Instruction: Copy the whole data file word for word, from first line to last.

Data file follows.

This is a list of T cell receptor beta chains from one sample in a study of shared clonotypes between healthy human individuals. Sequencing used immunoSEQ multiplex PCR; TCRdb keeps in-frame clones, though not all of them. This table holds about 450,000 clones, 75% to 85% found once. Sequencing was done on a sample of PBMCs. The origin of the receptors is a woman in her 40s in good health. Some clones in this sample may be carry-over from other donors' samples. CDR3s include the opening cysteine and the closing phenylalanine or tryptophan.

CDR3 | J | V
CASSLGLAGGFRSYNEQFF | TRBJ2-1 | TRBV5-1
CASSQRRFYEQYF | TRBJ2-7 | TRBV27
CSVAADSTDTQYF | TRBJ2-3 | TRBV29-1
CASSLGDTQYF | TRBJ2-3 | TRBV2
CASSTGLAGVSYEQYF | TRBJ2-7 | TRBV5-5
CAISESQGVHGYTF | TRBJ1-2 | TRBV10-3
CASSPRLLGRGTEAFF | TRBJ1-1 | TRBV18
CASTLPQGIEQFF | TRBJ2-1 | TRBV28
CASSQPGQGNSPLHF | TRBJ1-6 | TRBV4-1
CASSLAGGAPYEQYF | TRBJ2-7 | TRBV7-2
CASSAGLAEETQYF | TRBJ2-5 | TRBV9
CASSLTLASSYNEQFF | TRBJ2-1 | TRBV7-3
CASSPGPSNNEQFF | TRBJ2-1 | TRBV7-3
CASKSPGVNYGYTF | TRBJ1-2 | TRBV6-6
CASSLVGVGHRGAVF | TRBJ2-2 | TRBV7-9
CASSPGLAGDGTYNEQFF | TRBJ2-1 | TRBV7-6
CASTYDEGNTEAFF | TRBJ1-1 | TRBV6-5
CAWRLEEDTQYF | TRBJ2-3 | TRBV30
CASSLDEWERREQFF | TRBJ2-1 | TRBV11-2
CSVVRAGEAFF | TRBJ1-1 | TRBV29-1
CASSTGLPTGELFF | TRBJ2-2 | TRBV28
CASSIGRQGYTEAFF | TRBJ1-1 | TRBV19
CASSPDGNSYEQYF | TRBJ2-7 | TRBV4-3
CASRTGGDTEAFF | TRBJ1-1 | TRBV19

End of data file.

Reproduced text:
This is a list of T cell receptor beta chains from one sample in a study of shared clonotypes between healthy human individuals. Sequencing used immunoSEQ multiplex PCR; TCRdb keeps in-frame clones, though not all of them. This table holds about 450,000 clones, 75% to 85% found once. Sequencing was done on a sample of PBMCs. The origin of the receptors is a woman in her 40s in good health. Some clones in this sample may be carry-over from other donors' samples. CDR3s include the opening cysteine and the closing phenylalanine or tryptophan.

CDR3 | J | V
CASSLGLAGGFRSYNEQFF | TRBJ2-1 | TRBV5-1
CASSQRRFYEQYF | TRBJ2-7 | TRBV27
CSVAADSTDTQYF | TRBJ2-3 | TRBV29-1
CASSLGDTQYF | TRBJ2-3 | TRBV2
CASSTGLAGVSYEQYF | TRBJ2-7 | TRBV5-5
CAISESQGVHGYTF | TRBJ1-2 | TRBV10-3
CASSPRLLGRGTEAFF | TRBJ1-1 | TRBV18
CASTLPQGIEQFF | TRBJ2-1 | TRBV28
CASSQPGQGNSPLHF | TRBJ1-6 | TRBV4-1
CASSLAGGAPYEQYF | TRBJ2-7 | TRBV7-2
CASSAGLAEETQYF | TRBJ2-5 | TRBV9
CASSLTLASSYNEQFF | TRBJ2-1 | TRBV7-3
CASSPGPSNNEQFF | TRBJ2-1 | TRBV7-3
CASKSPGVNYGYTF | TRBJ1-2 | TRBV6-6
CASSLVGVGHRGAVF | TRBJ2-2 | TRBV7-9
CASSPGLAGDGTYNEQFF | TRBJ2-1 | TRBV7-6
CASTYDEGNTEAFF | TRBJ1-1 | TRBV6-5
CAWRLEEDTQYF | TRBJ2-3 | TRBV30
CASSLDEWERREQFF | TRBJ2-1 | TRBV11-2
CSVVRAGEAFF | TRBJ1-1 | TRBV29-1
CASSTGLPTGELFF | TRBJ2-2 | TRBV28
CASSIGRQGYTEAFF | TRBJ1-1 | TRBV19
CASSPDGNSYEQYF | TRBJ2-7 | TRBV4-3
CASRTGGDTEAFF | TRBJ1-1 | TRBV19